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J Neurol Neurosurg Psychiatry 74:1361-1362 doi:10.1136/jnnp.74.10.1361
  • Chronic fatigue syndrome
  • Editorial commentary

Enteroviruses in chronic fatigue syndrome: “now you see them, now you don’t”

  1. M C Dalakas
  1. Neuromuscular Diseases Section, National Institute of Neurological Disorders and Stroke, National Institutes of Health, Bethesda, Building 10, Room 4N248, 10 Center Dr. MSC 1382, MD 20892-1382, USA
  1. Correspondence to:
 Dr M C Dalakas ; dalakasmninds.nih.gov

    Can enteroviruses infect human muscle and cause persistent infection that affects only the metabolic machinery of the cells without muscle destruction?

    In the paper by Lane et al(see pp 1382–1386)1 an association was found between abnormal exercise lactate response and enterovirus sequences in the muscle of some patients with chronic fatigue syndrome (CFS). The paper rekindles the old saga of enteroviruses, muscle inflammation, and fatigue.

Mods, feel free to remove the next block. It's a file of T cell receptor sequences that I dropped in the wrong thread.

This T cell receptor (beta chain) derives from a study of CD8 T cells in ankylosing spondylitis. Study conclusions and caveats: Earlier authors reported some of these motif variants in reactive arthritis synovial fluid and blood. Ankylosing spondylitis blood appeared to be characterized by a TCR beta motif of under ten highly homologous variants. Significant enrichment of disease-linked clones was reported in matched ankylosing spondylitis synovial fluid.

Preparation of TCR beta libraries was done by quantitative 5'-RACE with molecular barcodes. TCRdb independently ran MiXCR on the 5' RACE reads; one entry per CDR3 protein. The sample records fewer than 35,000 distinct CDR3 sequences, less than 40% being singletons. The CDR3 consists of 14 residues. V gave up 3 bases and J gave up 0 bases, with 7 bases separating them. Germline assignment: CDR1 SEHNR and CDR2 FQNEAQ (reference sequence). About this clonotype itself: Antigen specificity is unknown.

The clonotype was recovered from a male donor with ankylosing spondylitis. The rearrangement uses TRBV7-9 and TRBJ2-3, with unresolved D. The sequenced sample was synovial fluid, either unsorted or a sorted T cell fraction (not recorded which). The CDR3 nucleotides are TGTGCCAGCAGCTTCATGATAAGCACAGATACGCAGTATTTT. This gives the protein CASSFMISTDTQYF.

CFS remains an elusive entity. When all known factors causing fatigue are excluded, a number of patients have organic disease. Because some CFS patients have impaired muscle energy metabolism,2 the cause of fatigue may not be “in their head” but “in their muscle”. Now, Lane et al propose …

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